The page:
It depends on where you go, the answer is yes and no. What we're you going to see more from us is the packaging, the Color Tops. Instead of it being necessarily the Color Tops Series 1 being all one brand it would be five or six brands in that one release. In a weird way, I think of brands like sports. It's still all cool stuff, it's just from five different teams, five different brands. The upshot for a small company like mine is that then we can go and pick off some of these brands that may only be two or three characters deep. You have to hit and then move on to the next brand. Whereas, when you do a line exclusively dedicated to a property you have to mine it a bit deeper and that can be difficult. If you're going to do "Nightmare on Elm Street" there's really Freddy Krueger and nobody else. There's a lot of those kinds of properties not only for film and TV, but also for video games. We're going to see if we can't pick off the superstars and put them together.
Is that the thinking behind some of the reveals in here like Naruto and Tokyo Ghoul?
Right. And if they're successful, two things will happen. Either they say, "Can you give us these other characters in the brand that you're giving us?" Or, "Can you give us a different iteration of the character you once gave us?" Again, to be silly, you could get Batman, but then you could get Underwater Batman or Astronaut Batman. We've done a handful of Sheriff Grimes in different poses and outfits. We've done more than one Peyton Manning toy. People want those. We did a lot of Spawns.
There's a lot of diversity in this room. How do you choose which your next license will be?
I get asked that question and it's not really complicated. If you ran your own company, you'd look at the same list I do, you'd make the same phone calls I do, you'd find out half of them are available, half of them aren't. Once you've got a property you go, "Who are we going to make?" The two people I pick are probably going to be the same [two you pick].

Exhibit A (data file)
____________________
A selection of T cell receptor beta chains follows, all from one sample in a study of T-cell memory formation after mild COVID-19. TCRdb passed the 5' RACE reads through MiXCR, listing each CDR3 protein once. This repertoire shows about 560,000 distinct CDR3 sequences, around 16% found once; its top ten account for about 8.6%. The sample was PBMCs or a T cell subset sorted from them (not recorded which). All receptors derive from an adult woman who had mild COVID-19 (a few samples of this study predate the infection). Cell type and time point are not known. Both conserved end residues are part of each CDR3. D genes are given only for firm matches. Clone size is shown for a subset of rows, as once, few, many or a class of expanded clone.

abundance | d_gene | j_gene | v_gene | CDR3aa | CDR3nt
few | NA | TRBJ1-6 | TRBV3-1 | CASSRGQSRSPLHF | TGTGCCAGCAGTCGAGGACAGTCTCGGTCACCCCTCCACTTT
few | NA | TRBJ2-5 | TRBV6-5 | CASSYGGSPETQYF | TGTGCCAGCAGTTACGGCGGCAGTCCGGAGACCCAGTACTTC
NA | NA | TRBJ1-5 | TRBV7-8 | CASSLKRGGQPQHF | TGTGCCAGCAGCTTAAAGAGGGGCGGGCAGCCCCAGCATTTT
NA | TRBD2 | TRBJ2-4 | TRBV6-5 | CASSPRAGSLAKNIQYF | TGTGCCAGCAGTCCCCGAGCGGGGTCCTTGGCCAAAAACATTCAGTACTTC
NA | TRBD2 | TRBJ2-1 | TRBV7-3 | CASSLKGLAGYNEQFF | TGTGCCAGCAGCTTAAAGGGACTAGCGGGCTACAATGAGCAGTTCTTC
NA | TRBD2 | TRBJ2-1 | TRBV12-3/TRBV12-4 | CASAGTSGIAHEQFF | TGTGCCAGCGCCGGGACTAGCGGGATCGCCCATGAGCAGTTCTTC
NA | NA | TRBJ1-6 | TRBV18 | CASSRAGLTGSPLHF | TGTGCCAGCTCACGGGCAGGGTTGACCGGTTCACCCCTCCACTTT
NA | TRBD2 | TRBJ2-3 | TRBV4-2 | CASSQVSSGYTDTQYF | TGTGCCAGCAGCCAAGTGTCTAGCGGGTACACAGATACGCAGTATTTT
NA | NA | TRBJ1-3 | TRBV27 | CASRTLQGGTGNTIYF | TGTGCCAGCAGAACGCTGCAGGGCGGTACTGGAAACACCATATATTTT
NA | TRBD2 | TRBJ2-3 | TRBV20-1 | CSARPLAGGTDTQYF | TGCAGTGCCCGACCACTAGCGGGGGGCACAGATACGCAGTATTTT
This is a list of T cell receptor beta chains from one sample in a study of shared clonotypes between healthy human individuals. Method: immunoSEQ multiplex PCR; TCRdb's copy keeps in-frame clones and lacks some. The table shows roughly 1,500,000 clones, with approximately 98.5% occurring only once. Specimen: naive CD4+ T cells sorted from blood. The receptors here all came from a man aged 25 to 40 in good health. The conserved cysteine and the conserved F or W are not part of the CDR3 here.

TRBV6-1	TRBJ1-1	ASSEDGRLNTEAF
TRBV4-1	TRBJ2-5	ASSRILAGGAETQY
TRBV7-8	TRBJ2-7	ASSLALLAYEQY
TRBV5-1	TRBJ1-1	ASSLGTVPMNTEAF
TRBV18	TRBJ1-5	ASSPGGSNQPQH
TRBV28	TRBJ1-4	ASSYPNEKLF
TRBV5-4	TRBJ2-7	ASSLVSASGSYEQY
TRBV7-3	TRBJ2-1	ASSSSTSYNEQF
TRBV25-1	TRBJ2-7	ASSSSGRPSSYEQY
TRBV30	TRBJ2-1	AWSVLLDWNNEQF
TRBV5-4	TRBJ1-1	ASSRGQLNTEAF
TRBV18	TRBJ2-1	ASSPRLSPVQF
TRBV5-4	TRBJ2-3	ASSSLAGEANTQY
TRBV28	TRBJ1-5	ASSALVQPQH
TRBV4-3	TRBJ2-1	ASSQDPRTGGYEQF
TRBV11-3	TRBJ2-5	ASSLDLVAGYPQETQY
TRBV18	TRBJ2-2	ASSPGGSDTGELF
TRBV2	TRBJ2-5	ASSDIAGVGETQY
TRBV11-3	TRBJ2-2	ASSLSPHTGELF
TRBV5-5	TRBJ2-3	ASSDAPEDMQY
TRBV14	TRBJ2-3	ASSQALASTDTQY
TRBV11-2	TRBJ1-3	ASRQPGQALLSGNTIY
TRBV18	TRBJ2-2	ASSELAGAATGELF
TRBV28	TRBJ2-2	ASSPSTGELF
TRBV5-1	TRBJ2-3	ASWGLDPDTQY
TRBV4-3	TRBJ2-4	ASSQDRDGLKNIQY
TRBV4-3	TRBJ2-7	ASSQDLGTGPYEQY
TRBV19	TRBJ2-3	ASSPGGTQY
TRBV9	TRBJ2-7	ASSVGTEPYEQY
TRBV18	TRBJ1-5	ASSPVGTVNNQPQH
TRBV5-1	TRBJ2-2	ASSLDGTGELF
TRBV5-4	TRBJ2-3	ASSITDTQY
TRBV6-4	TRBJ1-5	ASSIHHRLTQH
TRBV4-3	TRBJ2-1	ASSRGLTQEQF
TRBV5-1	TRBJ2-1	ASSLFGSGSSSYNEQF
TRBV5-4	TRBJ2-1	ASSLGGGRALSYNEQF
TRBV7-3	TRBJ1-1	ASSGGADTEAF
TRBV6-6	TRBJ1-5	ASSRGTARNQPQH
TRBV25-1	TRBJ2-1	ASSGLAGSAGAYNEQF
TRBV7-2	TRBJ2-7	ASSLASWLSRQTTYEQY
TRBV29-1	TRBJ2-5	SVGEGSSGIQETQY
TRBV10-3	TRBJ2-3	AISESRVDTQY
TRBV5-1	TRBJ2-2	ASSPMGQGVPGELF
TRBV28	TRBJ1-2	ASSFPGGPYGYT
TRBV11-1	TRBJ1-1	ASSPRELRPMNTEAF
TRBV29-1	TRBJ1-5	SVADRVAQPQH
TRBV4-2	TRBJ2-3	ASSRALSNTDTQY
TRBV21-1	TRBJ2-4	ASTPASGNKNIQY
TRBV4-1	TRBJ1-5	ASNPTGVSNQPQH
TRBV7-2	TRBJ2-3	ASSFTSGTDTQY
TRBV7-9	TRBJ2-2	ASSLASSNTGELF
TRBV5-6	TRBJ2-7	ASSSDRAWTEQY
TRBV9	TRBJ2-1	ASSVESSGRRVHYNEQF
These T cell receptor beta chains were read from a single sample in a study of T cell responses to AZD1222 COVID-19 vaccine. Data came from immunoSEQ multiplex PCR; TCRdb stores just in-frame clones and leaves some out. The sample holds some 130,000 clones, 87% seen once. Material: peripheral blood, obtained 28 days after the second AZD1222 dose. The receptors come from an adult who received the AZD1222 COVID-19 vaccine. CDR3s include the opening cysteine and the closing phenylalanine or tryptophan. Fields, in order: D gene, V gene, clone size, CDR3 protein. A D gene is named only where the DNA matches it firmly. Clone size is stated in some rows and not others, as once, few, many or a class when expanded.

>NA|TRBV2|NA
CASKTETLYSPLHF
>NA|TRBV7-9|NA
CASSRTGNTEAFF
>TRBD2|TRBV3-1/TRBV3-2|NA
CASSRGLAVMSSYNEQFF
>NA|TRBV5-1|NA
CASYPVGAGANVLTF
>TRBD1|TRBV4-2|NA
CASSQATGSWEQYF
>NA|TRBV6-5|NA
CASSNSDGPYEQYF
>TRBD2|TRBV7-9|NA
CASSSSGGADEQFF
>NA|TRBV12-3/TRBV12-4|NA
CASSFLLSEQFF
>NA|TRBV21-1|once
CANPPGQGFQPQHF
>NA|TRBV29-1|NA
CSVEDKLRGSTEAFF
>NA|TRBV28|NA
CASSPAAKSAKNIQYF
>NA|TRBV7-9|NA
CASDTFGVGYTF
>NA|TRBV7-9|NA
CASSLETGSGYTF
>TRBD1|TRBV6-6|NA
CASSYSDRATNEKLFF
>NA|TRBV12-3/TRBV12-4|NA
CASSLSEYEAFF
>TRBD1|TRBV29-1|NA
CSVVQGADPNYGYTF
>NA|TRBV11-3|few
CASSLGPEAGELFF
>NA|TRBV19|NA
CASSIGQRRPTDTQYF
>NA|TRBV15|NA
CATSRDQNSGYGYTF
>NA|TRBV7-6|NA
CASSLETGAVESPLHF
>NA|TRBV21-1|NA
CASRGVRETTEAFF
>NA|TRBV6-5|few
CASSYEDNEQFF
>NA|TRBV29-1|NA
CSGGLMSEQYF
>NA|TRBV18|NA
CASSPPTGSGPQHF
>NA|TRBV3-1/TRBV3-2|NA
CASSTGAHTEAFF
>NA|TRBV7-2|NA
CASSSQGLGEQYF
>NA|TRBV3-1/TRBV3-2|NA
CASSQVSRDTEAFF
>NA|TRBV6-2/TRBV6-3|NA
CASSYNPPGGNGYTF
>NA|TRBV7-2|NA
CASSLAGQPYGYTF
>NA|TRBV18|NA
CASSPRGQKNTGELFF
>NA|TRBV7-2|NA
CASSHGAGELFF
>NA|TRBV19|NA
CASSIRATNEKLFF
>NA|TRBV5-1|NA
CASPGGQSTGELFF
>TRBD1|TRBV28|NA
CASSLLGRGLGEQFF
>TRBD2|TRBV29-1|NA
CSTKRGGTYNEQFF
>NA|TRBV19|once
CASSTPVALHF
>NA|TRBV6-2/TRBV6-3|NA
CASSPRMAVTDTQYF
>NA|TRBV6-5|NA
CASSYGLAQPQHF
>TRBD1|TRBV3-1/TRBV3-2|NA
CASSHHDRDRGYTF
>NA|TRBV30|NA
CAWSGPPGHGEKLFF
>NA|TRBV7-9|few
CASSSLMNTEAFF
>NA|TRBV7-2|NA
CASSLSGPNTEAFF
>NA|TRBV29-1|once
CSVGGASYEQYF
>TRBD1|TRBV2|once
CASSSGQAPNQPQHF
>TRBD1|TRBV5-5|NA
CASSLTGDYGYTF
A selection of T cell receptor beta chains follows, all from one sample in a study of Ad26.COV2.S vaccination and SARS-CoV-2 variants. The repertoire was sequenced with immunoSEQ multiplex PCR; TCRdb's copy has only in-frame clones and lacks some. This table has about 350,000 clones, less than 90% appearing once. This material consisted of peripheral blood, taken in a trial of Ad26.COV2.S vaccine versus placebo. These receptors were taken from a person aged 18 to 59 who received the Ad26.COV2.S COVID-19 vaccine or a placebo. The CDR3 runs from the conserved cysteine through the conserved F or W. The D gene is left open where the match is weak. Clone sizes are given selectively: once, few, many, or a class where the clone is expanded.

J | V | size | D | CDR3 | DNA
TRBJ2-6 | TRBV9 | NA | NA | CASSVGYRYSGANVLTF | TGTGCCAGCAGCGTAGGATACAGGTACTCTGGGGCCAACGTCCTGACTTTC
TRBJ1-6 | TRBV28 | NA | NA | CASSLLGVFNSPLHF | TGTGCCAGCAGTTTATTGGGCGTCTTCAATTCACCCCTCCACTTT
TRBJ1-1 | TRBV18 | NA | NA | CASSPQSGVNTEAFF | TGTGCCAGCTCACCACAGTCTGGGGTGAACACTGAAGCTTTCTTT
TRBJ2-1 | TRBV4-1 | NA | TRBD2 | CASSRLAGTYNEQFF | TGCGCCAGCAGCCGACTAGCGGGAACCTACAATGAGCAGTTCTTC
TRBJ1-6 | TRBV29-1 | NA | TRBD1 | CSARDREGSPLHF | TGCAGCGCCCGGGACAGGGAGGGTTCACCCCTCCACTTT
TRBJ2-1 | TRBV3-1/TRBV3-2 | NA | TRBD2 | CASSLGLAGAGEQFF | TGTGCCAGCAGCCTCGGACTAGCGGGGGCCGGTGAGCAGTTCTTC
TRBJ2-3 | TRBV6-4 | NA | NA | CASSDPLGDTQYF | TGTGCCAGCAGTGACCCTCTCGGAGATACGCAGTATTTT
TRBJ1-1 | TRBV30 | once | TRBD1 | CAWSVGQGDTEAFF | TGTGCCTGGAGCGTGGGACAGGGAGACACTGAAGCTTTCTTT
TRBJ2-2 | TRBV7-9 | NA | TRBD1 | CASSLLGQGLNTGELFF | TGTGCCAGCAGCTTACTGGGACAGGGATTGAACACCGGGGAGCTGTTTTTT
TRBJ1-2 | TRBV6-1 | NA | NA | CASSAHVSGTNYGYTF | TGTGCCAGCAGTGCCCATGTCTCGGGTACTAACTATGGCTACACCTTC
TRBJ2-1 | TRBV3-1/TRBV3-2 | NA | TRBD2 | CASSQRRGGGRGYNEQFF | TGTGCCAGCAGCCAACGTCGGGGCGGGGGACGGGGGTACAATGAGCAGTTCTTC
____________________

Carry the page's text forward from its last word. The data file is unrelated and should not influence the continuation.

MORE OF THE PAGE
My guess is, most fans, if I was going to give them the property and say, "You can only make one or two," probably 80 to 90% would be the same as my picks. We're not doing anything wholly unique. We're seeing the same thing, the same world you are. It's only once you get past the A-plus characters that you start having a difference of opinion. If I told you to make a list of the top NBA players, probably the top six we'd agree on. It's only eight through ten that you and I start splitting hairs over.
Something like the big Titanfall robots and figures seems right up your alley with the mech elements and detail-oriented sculpts.
It looks cool and it's big-ass robots. So even if the brand wasn't popular -- which it is -- giant robots are just cool. There are some brands that may not be as popular overall, but they have one character that's just visually striking. So, we're going to be chasing some of those too. Others, the brand is pretty strong, but maybe the costumes and uniforms aren't overly sexy. I could put Walking Dead in that with people in T-shirts and jeans, but the brand is so strong we can get away with it.
Sticking with Titanfall, those are big robots. Was it risky getting into that scale?
The risk with going big isn't so much because it looks cooler, but it's price point. Does the customer want to spend that much or does the retailer want that brand at that price? Those are more difficult. The change we're making right now is, we're going to this new packaging with the Color Tops is allowing us to [return to] our roots.